The Carlisle Mosquito Online

Friday, February 2, 2001


Selectmen review cemetery policy

Gary Davis of the DPW was on hand at the January 23 selectmen's meeting to provide his comments on the cemetery policy document which is currently under review by the selectmen. This document will provide a consistent policy for lot ownership, interments, monuments and markers, and decoration of lots in the town-owned Green Cemetery.

Residency requirements, lot restrictions

Davis agreed with the provision that lots may be purchased by "Carlisle Residents, or former Carlisle Residents only, or by current Carlisle Residents for family members," which he said was consistent with current policy. The number of cremation urns that could be buried in each lot in lieu of one full-earth burial was then discussed.

Some lots set aside for the First Religious Society contain eight spots for cremation remains, with small flat markers. Noting this exception and the difficulty of fitting eight markers in the limited space, Davis said "I'd prefer to go with six."

Davis noted that several lots contain flat boundary markers, and that such markers pose no problem to maintenance. He suggested changing the "no boundary markers" provision to "flat boundary markers only." He also saw no need to restrict the use of pesticides or fertilizers on lot plantings, so this restriction was eliminated.

Leash law, artificial flowers

Davis also questioned whether the requirement to keep dogs on leashes was "excessive," adding that he had received no complaints about dogs, and the current policy has never required leashes. Selectman Doug Stevenson noted the need for "dignity and decorum" and questioned whether unleashed dogs might interrupt services. It was decided to change the wording to require dogs to be "firmly under control." "We can always change it if it becomes an issue," said Davis.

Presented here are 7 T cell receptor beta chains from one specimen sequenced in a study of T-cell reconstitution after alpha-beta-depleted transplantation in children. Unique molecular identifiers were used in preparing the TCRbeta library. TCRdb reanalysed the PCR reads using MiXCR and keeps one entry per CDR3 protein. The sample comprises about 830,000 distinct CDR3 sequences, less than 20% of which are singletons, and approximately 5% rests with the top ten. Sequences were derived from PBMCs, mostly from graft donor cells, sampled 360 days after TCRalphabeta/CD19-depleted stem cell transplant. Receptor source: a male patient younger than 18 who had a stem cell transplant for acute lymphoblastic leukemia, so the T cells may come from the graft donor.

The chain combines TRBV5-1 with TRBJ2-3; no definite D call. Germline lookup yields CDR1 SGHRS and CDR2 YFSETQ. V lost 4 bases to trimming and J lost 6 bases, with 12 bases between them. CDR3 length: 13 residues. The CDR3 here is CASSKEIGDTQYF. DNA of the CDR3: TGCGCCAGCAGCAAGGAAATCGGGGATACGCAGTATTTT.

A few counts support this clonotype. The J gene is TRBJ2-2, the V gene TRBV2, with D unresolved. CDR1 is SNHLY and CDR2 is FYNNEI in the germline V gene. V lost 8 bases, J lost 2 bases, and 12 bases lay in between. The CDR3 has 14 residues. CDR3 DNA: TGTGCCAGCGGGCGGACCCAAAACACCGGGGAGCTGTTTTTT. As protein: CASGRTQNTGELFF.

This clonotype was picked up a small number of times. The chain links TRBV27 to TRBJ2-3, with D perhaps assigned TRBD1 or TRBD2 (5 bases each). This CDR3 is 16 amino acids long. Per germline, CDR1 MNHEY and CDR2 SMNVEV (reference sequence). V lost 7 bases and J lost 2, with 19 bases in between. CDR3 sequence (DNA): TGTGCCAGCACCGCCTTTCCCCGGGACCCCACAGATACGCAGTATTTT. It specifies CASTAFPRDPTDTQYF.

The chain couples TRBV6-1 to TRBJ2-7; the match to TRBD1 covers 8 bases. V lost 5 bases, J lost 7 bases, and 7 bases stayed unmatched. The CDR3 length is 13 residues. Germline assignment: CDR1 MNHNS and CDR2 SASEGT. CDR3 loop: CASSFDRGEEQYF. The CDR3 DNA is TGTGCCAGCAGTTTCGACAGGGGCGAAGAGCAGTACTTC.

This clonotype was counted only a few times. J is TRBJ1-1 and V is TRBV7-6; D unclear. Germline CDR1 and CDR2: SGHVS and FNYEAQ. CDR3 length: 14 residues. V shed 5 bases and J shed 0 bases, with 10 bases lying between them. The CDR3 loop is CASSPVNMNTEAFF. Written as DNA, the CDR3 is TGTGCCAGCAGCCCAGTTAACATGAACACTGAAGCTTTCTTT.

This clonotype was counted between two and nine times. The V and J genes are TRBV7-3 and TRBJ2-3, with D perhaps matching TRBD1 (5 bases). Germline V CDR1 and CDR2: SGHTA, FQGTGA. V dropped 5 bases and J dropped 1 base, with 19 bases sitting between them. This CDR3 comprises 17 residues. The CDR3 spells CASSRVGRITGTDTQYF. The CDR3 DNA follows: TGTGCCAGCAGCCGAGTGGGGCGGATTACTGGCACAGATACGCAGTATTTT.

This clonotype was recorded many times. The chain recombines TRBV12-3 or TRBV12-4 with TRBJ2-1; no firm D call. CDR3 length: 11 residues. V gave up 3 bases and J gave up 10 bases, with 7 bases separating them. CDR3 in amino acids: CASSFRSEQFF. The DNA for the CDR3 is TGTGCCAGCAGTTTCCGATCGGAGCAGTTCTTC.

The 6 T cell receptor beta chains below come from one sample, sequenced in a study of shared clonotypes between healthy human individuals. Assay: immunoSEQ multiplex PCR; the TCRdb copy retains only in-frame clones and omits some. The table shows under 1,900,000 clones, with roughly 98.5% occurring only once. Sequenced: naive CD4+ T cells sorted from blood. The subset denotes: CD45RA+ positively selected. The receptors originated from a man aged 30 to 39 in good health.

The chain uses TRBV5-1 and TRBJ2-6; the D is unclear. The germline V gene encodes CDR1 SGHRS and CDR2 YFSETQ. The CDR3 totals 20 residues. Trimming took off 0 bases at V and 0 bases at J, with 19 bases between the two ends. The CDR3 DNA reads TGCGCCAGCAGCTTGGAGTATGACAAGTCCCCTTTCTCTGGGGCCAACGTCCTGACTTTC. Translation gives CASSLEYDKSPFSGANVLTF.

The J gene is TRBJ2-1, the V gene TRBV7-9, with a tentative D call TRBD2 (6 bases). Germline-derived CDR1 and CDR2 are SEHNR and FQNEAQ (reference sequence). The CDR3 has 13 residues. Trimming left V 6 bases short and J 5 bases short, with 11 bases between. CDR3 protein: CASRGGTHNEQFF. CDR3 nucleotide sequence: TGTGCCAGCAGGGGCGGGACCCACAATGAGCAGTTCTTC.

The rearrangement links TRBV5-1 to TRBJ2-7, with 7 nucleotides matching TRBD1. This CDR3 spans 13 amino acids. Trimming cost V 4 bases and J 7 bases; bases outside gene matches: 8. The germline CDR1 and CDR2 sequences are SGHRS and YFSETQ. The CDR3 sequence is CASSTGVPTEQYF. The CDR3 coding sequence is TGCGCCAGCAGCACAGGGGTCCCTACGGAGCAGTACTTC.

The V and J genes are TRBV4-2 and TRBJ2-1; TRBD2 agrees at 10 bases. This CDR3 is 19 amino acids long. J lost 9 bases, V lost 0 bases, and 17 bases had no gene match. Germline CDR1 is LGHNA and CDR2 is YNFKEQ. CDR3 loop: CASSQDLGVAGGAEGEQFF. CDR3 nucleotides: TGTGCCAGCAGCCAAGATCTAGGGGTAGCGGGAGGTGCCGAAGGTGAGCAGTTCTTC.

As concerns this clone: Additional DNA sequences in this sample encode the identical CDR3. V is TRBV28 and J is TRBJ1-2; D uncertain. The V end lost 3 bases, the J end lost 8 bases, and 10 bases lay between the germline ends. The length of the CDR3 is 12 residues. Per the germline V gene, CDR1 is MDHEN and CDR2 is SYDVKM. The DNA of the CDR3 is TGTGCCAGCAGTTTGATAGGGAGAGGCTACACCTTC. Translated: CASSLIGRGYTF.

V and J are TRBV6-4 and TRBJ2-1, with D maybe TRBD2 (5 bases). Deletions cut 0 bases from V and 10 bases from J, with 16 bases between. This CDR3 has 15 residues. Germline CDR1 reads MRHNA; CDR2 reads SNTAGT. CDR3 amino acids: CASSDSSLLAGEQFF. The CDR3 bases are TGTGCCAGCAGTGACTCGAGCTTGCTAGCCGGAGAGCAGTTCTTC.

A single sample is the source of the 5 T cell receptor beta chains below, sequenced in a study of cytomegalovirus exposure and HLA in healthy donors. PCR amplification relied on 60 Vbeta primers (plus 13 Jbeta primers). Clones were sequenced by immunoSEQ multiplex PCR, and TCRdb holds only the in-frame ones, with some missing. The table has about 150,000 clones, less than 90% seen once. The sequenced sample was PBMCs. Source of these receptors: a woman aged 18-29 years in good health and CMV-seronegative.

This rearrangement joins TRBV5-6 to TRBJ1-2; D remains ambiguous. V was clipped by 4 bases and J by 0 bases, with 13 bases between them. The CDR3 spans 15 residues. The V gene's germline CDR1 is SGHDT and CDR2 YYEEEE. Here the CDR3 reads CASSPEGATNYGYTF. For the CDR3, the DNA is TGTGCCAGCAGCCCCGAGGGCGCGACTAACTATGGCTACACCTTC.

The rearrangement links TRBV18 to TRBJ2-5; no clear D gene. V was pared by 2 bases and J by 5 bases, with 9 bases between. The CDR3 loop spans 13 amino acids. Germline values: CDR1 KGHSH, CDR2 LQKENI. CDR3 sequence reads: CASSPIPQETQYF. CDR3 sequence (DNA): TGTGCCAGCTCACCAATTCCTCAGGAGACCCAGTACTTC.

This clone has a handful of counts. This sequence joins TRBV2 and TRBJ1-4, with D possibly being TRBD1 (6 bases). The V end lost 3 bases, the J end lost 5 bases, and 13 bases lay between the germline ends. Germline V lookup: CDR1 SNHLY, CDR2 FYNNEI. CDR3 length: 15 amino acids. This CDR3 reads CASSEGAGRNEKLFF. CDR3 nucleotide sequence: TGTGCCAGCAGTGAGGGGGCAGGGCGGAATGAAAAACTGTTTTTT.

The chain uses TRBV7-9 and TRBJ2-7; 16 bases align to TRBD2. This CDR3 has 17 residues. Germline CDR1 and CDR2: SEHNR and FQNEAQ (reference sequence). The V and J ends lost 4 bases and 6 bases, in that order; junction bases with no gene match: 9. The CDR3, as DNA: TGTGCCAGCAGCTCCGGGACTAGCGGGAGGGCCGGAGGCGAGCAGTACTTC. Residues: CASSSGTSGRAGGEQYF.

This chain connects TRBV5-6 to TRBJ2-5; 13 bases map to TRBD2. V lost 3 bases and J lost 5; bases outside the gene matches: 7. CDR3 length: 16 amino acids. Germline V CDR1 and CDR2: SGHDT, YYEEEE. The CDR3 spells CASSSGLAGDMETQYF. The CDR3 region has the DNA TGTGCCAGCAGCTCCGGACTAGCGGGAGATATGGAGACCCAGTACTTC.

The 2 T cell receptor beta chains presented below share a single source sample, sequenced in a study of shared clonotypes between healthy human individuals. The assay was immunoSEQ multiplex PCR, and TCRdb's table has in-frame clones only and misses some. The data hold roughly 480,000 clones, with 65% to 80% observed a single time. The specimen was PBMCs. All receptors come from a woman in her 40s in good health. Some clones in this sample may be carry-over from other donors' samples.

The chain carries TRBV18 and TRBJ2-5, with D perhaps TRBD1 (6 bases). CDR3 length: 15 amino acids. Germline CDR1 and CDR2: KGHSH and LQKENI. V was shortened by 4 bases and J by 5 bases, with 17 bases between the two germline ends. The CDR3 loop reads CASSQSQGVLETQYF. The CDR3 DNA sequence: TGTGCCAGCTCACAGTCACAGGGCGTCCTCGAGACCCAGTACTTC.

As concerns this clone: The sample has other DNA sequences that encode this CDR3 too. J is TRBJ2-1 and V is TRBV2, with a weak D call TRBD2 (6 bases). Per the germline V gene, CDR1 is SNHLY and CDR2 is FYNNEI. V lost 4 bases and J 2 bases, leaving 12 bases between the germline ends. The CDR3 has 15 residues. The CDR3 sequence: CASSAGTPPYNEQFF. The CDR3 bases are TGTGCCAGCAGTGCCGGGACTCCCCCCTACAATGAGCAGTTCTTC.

Town clerk Sarah Andreassen was reported to have objected to the banning of artificial flowers from the cemetery. Davis noted that "there are some artificial flowers there, and there've been no complaints," although in his opinion, some displays were a little "excessive." It was decided to strike the ban on artificial flowers, but add a provision for "departmental discretion to remove" as some get quite tatty after a few weeks.

Davis reported that an occasional issue arises as to "who has control of the lot?" Although technically the holder of the deed has control, "some deeds are over one hundred years old" and may be lost. The policy on lost deeds has been to issue no duplicates since an incident some years ago in which two deeds were presented for one lot. This policy will be added to the document.

Deeds and fees

Davis also suggested looking at the fee structure, which seems out-of-line with other towns. Currently the fee is $200 per lot, with free use of the small chapel in the cemetery. Others towns charge as much as $1000 per lot. In addition, the chapel has required some repairs which the town might want to cover with fees. A comment from the audience that "This must be the cheapest real estate in Carlisle!" was greeted with a laugh and a determination that fees will be examined.

2001 The Carlisle Mosquito